Despite the promise of certain of the facts just found, after the hearing on this motion, the Assistant United States Attorney *107 informed the court by letter that J.D., R.S. and J.S. have been named in an elevencount indictment filed on August 24, 1981. That indictment alleges that the defendants participated in a series of bank robberies while on bail in this case. The defendant J.D. is named in five counts of armed bank robbery. Each of those robberies is alleged to have occurred after his eighteenth birthday, and, therefore, will, if proven, be adult offenses. J.D. is now in custody.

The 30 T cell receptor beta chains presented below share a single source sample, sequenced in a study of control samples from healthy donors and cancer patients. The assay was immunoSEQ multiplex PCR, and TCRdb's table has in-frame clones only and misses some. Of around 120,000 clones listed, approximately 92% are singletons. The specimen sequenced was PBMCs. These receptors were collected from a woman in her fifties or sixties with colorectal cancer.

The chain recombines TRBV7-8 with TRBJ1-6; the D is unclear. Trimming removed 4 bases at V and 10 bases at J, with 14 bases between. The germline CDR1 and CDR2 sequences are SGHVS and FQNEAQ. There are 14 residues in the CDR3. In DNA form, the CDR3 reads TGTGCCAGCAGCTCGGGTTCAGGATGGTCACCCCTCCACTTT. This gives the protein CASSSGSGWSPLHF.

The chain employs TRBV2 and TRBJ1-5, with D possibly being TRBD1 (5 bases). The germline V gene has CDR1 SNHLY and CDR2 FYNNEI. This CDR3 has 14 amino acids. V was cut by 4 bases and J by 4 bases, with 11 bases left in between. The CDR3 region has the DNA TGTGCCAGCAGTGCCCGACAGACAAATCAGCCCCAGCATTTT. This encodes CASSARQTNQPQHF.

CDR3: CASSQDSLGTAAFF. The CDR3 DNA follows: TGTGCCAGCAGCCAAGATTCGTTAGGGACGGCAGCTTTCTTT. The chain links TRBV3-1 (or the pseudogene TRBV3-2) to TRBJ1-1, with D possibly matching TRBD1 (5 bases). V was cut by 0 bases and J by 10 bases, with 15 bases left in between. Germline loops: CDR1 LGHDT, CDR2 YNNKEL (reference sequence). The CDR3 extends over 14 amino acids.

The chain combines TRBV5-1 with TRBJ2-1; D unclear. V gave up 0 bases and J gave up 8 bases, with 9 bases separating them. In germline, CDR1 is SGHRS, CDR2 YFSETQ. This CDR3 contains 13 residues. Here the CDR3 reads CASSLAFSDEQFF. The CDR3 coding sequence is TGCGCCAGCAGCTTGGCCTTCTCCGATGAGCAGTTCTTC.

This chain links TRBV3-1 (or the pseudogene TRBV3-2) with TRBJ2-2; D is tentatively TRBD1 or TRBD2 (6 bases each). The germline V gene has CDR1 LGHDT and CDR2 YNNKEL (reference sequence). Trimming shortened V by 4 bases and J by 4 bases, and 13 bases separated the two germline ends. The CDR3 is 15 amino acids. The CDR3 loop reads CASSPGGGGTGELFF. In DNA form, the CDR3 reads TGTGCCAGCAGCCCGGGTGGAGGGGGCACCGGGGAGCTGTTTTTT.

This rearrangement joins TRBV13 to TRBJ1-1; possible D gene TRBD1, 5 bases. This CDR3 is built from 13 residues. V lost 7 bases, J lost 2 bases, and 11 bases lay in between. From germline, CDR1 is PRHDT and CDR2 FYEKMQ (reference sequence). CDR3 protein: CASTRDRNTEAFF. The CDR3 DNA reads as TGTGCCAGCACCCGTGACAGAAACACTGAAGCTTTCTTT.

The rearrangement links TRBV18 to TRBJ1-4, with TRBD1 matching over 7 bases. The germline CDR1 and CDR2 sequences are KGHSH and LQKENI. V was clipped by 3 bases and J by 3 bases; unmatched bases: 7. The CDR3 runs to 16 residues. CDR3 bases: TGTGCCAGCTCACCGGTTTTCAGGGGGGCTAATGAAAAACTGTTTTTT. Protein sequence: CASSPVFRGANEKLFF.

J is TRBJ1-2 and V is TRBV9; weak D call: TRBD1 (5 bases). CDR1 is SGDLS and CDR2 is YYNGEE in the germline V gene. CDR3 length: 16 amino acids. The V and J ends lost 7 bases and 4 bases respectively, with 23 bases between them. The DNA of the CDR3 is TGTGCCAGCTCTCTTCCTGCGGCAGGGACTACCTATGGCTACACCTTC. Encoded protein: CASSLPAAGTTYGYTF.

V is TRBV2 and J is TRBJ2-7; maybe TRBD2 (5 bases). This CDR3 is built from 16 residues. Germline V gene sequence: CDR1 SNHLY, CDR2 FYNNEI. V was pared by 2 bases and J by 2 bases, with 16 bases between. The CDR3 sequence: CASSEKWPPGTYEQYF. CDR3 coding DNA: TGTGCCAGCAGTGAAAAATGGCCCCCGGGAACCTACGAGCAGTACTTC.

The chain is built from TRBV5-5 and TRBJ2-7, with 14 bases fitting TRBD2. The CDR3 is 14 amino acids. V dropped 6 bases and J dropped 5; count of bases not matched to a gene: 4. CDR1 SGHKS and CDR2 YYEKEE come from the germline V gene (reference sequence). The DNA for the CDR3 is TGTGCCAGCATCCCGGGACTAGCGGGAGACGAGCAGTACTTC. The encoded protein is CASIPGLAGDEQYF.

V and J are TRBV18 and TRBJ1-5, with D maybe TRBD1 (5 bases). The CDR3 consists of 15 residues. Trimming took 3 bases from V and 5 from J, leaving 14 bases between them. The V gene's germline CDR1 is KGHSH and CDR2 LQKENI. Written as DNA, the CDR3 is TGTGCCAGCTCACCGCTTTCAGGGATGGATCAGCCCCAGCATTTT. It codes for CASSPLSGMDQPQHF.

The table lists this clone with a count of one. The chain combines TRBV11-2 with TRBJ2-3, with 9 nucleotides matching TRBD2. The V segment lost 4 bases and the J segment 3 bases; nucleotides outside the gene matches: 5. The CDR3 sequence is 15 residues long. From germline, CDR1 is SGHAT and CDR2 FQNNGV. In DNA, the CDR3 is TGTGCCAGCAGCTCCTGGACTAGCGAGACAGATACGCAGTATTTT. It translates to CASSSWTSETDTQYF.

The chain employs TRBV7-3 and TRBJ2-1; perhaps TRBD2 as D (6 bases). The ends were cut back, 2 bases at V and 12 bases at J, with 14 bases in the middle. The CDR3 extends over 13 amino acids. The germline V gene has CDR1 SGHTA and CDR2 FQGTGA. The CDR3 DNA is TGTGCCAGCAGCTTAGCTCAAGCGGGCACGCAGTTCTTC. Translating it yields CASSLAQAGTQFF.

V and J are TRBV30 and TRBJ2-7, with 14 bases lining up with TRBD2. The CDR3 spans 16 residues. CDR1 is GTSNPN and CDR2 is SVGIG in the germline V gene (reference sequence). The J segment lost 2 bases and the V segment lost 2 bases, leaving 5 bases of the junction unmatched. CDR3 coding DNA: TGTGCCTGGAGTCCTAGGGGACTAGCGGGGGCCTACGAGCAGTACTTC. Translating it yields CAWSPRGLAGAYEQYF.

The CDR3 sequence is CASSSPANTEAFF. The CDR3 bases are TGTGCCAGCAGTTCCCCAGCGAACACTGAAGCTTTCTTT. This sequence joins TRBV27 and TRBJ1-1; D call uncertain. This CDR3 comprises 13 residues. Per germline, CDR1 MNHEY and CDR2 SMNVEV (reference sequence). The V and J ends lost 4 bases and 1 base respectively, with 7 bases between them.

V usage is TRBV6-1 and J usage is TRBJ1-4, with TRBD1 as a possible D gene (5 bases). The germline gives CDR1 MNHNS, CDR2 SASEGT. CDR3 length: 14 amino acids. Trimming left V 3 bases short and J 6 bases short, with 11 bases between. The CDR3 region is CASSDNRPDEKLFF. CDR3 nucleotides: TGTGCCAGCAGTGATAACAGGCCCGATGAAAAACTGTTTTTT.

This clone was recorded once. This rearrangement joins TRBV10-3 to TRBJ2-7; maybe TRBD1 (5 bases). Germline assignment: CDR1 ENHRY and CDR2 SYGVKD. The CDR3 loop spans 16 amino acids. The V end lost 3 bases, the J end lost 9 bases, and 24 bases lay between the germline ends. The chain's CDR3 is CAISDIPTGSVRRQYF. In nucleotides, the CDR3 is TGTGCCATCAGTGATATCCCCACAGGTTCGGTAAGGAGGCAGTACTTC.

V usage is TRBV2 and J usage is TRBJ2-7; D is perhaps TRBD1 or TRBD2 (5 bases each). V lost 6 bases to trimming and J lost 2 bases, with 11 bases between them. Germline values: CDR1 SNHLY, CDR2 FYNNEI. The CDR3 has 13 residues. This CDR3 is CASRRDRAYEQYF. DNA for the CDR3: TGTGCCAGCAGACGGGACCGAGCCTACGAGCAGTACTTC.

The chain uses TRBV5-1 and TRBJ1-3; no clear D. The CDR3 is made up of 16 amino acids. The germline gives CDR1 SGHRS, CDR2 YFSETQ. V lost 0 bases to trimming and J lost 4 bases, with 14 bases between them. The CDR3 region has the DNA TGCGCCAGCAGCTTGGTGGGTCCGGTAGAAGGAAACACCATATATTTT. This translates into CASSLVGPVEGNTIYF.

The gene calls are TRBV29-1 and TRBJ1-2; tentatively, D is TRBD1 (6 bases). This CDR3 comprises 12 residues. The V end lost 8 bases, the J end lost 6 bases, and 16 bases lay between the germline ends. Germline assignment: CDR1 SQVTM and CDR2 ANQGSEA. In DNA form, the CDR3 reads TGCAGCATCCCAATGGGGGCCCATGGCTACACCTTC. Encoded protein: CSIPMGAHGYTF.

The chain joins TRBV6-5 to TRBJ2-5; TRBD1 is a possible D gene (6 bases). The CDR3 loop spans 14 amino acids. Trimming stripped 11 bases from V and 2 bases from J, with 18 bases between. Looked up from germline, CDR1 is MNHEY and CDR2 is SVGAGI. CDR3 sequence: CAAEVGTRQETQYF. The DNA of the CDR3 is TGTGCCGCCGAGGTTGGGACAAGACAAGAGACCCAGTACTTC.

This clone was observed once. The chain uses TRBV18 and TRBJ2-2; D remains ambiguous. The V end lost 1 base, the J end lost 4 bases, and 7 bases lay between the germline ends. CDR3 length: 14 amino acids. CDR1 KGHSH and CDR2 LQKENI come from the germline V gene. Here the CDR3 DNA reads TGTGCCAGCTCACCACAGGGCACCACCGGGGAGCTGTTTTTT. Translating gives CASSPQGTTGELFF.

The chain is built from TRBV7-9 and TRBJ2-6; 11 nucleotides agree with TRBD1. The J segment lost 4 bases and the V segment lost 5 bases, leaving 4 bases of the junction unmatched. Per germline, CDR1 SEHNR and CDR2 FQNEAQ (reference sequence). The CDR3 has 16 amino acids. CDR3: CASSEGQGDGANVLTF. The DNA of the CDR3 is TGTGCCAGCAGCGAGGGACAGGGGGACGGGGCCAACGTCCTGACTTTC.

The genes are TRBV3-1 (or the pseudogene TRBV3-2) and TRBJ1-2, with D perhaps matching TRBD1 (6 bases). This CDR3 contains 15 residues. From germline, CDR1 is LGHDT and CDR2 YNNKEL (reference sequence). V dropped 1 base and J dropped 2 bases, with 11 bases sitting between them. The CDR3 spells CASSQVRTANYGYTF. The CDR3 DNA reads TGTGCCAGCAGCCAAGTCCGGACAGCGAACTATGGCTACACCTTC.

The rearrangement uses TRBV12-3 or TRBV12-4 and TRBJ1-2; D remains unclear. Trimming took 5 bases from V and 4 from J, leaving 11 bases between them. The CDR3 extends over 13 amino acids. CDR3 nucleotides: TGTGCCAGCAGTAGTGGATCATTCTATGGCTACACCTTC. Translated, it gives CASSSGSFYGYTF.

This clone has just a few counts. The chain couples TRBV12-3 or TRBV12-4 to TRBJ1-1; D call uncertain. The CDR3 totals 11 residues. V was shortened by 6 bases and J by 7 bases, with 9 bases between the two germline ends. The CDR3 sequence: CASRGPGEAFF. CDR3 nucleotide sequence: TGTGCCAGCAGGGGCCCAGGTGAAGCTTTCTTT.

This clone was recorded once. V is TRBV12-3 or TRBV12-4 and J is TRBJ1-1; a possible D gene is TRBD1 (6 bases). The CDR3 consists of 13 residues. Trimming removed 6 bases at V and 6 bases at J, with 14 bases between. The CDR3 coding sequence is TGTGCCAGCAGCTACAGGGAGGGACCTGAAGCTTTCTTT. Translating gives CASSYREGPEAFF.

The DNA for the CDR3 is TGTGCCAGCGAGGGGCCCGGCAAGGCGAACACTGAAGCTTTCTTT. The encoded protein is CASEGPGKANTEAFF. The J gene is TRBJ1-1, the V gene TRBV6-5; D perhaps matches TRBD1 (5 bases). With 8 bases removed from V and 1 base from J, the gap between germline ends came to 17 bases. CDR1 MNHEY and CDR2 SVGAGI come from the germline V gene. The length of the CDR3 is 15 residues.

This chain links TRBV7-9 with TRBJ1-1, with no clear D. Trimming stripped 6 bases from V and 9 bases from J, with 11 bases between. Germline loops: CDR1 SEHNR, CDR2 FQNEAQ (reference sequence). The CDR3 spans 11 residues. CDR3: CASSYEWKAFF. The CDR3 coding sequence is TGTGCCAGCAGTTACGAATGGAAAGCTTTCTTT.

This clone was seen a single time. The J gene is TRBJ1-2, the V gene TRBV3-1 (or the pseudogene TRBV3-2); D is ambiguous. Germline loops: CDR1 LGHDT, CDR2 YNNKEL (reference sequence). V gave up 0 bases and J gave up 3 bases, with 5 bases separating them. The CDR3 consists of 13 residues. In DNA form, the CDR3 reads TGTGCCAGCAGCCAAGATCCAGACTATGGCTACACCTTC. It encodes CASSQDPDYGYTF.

In light of these recent charges, I deem it appropriate and in the interest of justice to reserve decision on the motion to transfer J.D. It would be unrealistic to ignore this new indictment, and unfair and improper to consider it as the charges it contains are unproven. J.D. will not be prejudiced by a further delay in this case for this purpose, nor will the government be prejudiced or the public interest jeopardized. On the other hand, the disposition of the pending charges could well be highly relevant to a just determination of the transfer motion. Therefore, I find under 18 U.S.C. § 3161(h) (8) (A) that the ends of justice served by the granting of a continuance outweigh the best interests of the public and the defendant in a speedy trial and the decision on the government's motion to transfer J.D. is reserved pending disposition of the charges against him in Indictment 81 Cr. 590.